Coda: Counting Stars

Bhagirath Majmudar reflects on a life in medicine
coda

Jason Raish

A scenic journey of more than forty-four years of uninterrupted teaching at Emory School of Medicine, when halted by retirement, calls for a pause to ponder. It looks like a prolonged period on a scale of time, but it passed like a blissful blink.

During this time, I saw six deans and four chairs each in the Department of Pathology (my primary appointment) and Gynecology-Obstetrics (my secondary appointment). The journey reached an undeniable peak when current Dean Christian Larsen was appointed, as I distinctly remember him as a second-year medical student. I also remember Brenda Fitzgerald, the current health commissioner of Georgia, as both a second-year medical student and as a gyn-ob resident.

But I am after all a teacher, gratified but unaffected by the glorious achievements of a few of my students. They are only a few of the thousands of students who modeled my life and to whom I am deeply grateful. 

“How vacant the night will look, if only moon was allowed to shine, and not the million stars,” said the Nobel Laureate poet Rabindranath Tagore. I am happy to have seen innumerable such stars at Emory, and they have guided me as stars always do. As men and women, they were mortals in themselves, but together they secured the immortality of our institution. Dislodged stars do not leave an empty sky behind. 

The growth of Emory School of Medicine has been spectacular, symmetrical, and harmonious during the past few decades. The school for sure has changed, but the change has been disciplined and well planned. The medical student has always been the foundation around which the school has been built and has grown. This ideology has become the core of my devotion to Emory. 

The students are chosen by their versatility including scholarship, personality, idealism, integrity, compassion, a cohesive and supportive nature, and many other traits that go toward making fine human beings besides “compleat” physicians, an expression employed by the late John Stone, Emory’s poet-physician.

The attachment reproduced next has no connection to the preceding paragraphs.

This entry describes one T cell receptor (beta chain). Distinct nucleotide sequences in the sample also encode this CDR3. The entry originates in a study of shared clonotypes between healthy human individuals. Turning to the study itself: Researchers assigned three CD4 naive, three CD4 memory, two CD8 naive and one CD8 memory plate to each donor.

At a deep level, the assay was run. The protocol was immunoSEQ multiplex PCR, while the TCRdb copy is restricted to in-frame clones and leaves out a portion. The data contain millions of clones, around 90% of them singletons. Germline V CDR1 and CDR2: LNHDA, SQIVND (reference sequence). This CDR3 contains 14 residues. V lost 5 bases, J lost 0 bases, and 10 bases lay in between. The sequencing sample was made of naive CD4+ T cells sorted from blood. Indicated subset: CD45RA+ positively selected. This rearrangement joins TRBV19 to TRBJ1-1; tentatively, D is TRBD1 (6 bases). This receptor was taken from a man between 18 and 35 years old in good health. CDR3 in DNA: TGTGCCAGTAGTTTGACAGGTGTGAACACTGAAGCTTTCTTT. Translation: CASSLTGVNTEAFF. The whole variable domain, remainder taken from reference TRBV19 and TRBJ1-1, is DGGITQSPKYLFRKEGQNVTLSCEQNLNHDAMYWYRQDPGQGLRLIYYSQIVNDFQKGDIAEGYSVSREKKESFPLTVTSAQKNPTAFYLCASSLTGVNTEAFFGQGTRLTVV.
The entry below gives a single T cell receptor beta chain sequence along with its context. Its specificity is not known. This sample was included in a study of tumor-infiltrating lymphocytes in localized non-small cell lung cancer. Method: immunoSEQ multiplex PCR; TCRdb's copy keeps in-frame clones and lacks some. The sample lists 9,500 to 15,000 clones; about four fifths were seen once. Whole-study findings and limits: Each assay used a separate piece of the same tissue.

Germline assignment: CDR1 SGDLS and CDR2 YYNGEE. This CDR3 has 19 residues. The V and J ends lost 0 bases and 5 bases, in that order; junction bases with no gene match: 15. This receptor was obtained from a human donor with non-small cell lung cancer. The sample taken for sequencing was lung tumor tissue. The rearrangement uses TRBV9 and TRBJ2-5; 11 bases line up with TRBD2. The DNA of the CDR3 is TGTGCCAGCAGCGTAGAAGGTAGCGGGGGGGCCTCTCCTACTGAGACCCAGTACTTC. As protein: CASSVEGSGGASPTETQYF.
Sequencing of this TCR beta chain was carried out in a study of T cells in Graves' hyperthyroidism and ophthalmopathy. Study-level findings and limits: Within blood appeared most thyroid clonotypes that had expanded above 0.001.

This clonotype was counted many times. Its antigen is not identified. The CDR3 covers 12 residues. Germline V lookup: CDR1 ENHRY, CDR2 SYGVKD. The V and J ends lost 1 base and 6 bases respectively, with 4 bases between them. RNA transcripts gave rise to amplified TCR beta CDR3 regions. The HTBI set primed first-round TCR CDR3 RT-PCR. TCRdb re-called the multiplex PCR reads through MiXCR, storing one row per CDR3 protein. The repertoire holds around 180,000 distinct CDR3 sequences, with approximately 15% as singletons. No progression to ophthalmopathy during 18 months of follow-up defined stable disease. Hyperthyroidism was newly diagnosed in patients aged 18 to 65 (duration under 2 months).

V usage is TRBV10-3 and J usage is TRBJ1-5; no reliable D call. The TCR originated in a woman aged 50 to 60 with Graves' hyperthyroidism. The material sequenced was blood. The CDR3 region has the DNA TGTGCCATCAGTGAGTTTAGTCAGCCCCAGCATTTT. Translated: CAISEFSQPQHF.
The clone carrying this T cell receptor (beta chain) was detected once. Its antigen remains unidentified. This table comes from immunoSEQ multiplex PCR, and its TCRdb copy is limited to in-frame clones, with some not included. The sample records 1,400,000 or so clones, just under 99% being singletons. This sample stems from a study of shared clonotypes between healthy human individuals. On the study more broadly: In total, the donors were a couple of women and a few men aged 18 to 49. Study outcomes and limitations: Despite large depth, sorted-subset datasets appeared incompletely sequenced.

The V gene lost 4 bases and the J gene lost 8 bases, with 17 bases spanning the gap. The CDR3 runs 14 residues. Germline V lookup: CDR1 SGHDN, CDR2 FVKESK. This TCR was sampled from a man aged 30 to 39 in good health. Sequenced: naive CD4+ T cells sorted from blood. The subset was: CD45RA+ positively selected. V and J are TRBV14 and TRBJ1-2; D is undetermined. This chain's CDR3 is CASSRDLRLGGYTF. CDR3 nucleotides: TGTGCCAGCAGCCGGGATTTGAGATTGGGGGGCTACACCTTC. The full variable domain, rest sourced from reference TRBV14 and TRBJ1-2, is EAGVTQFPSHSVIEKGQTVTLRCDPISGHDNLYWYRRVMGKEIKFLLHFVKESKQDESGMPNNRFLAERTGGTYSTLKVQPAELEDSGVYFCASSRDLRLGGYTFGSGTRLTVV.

I can verify this because I have been a member of the admission committee for twenty-six years. My gratitude to the school for this invaluable opportunity is twofold. First and foremost, I got to share the personal lives of hundreds of young men and women as I read the personal accounts that came with their applications. I could understand the occult power of young men and women from this and other countries, their inner family structures, and the enormous hard work and adventures they had undertaken to reach their goals. Many of them were unforgettably phenomenal. I sifted from them the much-sought security that the future of this country is safe. At the end of each interview, however, I could not help feeling a sigh of relief that I was not competing with them. At the same time, there was also a twinge of guilt at not being able to accept all the students who were worthy because it was impossible to do so. I would like all of Emory’s medical students to be aware of the pride and responsibility of graduating from Emory School of Medicine, as they were selected with vigilant scrutiny.

Grady Memorial Hospital, now called Grady Health System, has been my foremost source of happiness. I had an uncanny feeling auguring growth and security when I entered Grady for the first time. This was instantly substantiated by the sight of evergreen medical students, rushing residents, supportive faculty, and trusting patients. I recognized that for me, Grady was the mecca of medicine. 

That feeling never deserted me for a moment during my entire stay. I was integrated as a member of the Grady family, by both medical and nonmedical staff, and showered with love, warmth, and practical support, which facilitated my professional progress. 

If the longest journey of the world starts with a first step, a journey of mission does not ever have its last step. When one pilgrim of the journey has to step out of the line, he helps others reach their journey’s end so that pilgrims continue to progress. “Beginning of an end is only an end of beginning,” was an expression employed by Sir Winston Churchill. I feel fortunate to have a firm foothold, not on the last, but on a lasting step of my journey. The job ends but the commitment continues. 

I will conclude with a locus classicus by Shakespeare—“Life is a story, told by an idiot, full of noise and fury, signifying nothing”—modified by me by dint of a poetic license: Life is a story, when heard by a wise man, is full of poise and no hurry, dignifying everything. The dignity of Emory will constitute my “everything.” 

Bhagirath Majmudar is a professor emeritus of pathology and an associate professor emeritus of gynecology–obstetrics in the Emory School of Medicine. He was the 2009 recipient of the Evangeline Papageorge Award, the highest award for teaching given by the School of Medicine and has been the recipient of numerous teaching awards chosen by the dean and students of the medical school.

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